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The Neon Bible Paperback – 24 Nov 2000

7 customer reviews

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Product details

  • Paperback: 176 pages
  • Publisher: Grove Press / Atlantic Monthly Press; 1st Evergreen Ed edition (24 Nov. 2000)
  • Language: English
  • ISBN-10: 0802132073
  • ISBN-13: 978-0802132079
  • Product Dimensions: 20.9 x 13.8 x 1.2 cm
  • Average Customer Review: 3.6 out of 5 stars  See all reviews (7 customer reviews)
  • Amazon Bestsellers Rank: 134,723 in Books (See Top 100 in Books)

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because I start to think too much in the dark about what's back in the house. They must have turned the heat off too. Read the first page
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Customer Reviews

3.6 out of 5 stars
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Most Helpful Customer Reviews

12 of 12 people found the following review helpful By mrchris on 28 Feb. 2008
Format: Paperback
Although I'm familiar with his story, John Kennedy Toole's life seems so much sadder to me having read this. It shows that 'Confedaracy of Dunces' was no fluke - if he could write this well at sixteen then it seems that the reading world has been robbed twice over.

This story simply follows the life of a young boy in a rural, narrow-minded, American church town in a very linear way. It details the life and times of a kid called Dave and the hardships and intrigues that his family -mom, pop and the outrageous Aunt May - face living in a town that seems to run low on compassion and high on hypocrisy. At times the unoriginal subject matter did seem somewhat humdrum but then there were flashes of brilliance and fantastic comedy that not only pointed towards the author's only other book but made this book really shine in it's own right. I think I took this story on in the same way an adult would any story written by a person so young, with the thought that it would never get to me or say anything that would resonate too much but I was genuinely shocked and entertained. The genesis from simple story-teller to satirist and novelist in his own right is fantastic to observe. If you enjoyed 'Confederacy of Dunces' in any way then you must read this - it's a hidden gem, a real treat and makes you feel that much closer to the strange, sad story of this tragic author. In a way it gives you some access to John Kennedy Toole's character that we don't get in his main work because this book is so much more poignant and, I believe, personal.
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7 of 7 people found the following review helpful By bobbygw on 3 Dec. 2010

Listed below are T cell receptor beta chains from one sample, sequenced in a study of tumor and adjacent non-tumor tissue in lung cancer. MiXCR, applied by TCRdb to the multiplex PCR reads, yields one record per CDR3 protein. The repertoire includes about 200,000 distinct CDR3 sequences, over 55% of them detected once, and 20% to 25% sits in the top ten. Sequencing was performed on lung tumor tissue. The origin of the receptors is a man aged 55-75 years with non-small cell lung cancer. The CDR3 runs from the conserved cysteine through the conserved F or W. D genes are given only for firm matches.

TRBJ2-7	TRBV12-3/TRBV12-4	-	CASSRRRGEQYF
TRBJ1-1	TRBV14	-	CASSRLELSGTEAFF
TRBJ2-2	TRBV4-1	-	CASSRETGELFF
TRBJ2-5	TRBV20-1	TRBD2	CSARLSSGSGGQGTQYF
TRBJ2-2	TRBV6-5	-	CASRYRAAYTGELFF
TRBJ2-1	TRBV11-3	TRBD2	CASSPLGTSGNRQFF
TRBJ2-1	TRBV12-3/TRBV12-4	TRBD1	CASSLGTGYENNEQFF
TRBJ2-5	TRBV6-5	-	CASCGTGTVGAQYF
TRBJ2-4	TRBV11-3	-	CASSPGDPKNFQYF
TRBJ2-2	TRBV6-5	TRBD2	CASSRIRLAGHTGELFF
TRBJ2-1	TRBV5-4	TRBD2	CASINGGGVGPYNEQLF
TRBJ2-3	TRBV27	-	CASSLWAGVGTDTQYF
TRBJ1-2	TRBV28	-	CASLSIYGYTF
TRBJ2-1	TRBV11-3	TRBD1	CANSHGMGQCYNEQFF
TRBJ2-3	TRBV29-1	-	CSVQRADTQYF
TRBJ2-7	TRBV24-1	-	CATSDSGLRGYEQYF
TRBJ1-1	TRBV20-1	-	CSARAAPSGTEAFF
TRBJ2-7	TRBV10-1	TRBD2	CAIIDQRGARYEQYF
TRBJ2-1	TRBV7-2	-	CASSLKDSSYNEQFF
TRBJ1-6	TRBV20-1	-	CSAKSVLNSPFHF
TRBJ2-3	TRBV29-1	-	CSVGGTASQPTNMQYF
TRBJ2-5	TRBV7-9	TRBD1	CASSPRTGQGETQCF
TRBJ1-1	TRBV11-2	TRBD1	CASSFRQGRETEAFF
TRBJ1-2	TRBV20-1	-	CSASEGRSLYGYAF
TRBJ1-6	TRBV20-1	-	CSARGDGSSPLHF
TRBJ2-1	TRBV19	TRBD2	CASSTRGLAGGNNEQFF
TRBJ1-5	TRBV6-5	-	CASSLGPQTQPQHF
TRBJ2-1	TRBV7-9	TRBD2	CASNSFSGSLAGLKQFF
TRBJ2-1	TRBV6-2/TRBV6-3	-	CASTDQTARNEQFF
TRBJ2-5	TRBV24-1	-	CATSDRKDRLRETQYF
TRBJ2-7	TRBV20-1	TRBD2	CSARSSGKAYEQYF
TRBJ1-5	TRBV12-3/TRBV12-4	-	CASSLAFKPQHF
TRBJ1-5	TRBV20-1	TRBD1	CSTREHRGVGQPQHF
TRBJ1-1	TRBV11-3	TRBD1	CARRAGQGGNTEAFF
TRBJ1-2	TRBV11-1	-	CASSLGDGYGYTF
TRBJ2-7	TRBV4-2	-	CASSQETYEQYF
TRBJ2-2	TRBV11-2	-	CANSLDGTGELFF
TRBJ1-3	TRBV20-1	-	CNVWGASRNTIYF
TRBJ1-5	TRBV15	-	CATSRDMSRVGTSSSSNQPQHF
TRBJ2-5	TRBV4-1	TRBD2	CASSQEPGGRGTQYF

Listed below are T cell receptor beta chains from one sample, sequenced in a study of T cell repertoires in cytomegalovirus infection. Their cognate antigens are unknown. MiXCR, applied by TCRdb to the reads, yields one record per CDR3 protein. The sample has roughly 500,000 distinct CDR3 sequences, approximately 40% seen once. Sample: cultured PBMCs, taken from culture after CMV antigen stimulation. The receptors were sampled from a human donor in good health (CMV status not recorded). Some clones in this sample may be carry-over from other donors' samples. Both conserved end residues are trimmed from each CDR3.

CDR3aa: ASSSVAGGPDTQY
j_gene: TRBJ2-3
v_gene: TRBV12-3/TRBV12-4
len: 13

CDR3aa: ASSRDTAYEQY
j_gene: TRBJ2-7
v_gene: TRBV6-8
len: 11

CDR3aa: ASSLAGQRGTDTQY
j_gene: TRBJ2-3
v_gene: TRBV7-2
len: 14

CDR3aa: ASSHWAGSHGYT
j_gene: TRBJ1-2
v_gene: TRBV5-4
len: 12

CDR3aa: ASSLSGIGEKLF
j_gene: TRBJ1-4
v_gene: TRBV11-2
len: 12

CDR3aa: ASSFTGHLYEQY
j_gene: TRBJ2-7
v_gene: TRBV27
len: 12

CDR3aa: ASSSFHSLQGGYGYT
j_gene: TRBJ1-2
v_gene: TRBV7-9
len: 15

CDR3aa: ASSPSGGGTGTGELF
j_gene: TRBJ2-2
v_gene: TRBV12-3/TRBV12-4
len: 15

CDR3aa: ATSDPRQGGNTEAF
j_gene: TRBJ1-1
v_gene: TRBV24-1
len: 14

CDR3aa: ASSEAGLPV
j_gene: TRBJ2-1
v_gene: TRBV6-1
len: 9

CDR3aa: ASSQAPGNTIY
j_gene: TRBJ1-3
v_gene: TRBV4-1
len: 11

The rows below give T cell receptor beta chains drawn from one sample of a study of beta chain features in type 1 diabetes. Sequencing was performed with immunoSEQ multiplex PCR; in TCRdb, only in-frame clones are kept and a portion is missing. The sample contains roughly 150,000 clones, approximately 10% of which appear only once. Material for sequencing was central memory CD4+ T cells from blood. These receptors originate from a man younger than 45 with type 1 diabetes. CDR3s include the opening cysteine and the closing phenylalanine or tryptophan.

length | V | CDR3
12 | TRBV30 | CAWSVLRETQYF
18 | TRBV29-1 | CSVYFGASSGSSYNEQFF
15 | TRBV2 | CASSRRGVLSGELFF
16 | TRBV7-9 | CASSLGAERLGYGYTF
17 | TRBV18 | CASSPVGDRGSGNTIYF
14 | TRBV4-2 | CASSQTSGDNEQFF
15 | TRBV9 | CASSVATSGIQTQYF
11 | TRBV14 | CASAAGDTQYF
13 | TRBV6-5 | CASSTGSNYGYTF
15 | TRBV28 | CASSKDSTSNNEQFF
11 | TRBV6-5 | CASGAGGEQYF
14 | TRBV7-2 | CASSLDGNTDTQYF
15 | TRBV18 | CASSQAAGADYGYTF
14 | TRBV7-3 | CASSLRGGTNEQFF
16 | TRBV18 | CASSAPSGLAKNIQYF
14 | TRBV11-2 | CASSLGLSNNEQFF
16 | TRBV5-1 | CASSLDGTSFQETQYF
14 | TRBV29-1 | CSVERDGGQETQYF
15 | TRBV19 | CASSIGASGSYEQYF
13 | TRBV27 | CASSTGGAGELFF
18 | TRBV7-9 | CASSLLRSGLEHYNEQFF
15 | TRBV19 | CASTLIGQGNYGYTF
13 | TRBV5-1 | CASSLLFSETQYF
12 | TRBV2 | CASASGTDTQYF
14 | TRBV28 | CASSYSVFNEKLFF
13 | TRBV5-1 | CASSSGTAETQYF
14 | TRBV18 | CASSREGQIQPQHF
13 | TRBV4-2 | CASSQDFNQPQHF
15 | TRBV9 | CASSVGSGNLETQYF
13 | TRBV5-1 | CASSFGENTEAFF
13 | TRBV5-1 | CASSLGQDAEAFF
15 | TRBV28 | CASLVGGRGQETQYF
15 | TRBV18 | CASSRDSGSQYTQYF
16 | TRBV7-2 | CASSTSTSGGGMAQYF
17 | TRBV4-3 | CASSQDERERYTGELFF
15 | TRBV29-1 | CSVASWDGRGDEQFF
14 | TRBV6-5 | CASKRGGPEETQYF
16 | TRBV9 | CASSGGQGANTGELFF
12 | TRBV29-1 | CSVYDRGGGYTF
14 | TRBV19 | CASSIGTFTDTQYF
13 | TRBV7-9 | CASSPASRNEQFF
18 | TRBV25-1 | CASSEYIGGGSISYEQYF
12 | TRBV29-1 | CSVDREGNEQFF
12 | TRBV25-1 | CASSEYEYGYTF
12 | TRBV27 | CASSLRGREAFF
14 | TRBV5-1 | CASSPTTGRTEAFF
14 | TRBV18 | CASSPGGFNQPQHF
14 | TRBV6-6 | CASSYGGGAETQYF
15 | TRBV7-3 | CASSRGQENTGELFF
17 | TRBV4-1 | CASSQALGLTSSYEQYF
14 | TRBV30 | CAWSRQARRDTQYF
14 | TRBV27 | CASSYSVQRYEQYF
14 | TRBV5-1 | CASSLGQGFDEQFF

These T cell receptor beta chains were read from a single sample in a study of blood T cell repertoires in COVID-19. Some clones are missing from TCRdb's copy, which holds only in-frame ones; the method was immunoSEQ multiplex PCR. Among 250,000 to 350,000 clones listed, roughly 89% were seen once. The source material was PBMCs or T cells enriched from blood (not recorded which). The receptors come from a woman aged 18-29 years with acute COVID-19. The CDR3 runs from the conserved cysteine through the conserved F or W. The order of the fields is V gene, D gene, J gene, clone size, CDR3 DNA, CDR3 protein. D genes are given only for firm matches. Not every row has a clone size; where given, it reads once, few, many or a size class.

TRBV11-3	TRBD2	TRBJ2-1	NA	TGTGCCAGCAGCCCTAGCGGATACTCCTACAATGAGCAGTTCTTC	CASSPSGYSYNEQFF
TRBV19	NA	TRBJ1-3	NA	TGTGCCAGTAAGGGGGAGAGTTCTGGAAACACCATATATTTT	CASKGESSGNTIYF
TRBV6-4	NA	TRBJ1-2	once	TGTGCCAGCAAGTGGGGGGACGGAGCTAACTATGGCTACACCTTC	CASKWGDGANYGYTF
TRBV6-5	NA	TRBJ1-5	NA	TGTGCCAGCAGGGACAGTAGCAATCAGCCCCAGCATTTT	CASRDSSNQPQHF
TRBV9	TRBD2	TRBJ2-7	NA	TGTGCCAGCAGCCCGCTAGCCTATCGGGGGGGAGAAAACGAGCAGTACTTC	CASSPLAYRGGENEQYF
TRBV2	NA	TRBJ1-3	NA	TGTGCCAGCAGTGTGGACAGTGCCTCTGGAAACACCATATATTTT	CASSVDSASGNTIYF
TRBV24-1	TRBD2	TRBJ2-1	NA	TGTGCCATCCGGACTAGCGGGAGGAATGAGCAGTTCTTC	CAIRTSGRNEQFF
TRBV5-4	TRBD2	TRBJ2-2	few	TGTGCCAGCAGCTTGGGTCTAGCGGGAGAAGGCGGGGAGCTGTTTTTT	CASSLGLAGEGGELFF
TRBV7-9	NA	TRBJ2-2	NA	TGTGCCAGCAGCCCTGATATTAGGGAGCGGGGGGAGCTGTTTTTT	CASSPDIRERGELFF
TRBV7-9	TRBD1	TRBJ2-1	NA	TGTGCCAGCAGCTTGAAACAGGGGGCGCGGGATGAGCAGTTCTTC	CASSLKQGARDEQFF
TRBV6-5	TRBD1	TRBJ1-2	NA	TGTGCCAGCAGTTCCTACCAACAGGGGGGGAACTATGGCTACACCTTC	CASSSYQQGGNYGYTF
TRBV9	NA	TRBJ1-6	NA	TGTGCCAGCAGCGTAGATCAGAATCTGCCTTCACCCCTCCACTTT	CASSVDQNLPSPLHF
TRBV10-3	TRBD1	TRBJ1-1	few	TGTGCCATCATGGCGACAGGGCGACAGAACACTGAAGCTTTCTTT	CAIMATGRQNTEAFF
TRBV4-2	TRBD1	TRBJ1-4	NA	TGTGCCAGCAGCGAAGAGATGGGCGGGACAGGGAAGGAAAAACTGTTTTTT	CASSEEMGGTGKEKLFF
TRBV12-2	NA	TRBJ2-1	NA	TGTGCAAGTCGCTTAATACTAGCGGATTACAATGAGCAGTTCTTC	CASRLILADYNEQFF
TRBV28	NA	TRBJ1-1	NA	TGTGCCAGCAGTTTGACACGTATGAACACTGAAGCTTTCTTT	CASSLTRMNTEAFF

Format: Paperback
Toole, author of the renowned A Confederacy of Dunces (Penguin Modern Classics), wrote The Neon Bible (his only other novel) when, remarkably, he was still a teenager. A classic of American literature of innocence lost, it can be ranked with novels by Twain, Salinger and S. E. Hinton.

Telling the beautifully moving story of Dave, a poor Mississippian rural boy, as he looks back on his childhood and early teens, he is the centre of the novel, holding it together through his captivating vernacular; the slow, easy language complementing the reader's powerful impression of him and his world.

Toole's two novels are completely different in style, language and humour. In his later novel, we have the gargantuan Ignatius Reilly, a towering, Rabelaisian, Falstaff-like figure; devotee of Boethius, battling against the dim-witted in his quest for truth, beauty - and the endless devouring of hotdogs.

Yet both novels and the characters share important themes and traits: in their heartache and principles, they are essentially the same, valuing truth and beauty above all else; both are outsiders, most often alone, recognising the painful inhumanity in their worlds as they suffer the corruption of innocence; and both convey a pervading, penetrating sadness at the very heart of their lives. A truly wonderful novel.
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Format: Paperback Verified Purchase
A very interesting book but not as good as the Confederacy of Dunces by the same writer, which I really recommend for the larger than life characters in it. But then the author was very young when he wrote The Neon Bible.
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2 of 3 people found the following review helpful By BestBritishBargains on 27 Aug. 2007
Format: Paperback
Confederacy is Toole's masterwork, but this, his only other known work of fiction, is also of some note and has value as a companion piece. The youthful seeds of themes developed in the later work can be seen here, and it is an enjoyable and undemanding read, although of no great profundity. Having said that, he was only 16, and it is as good as anyone could expect from someone so young.
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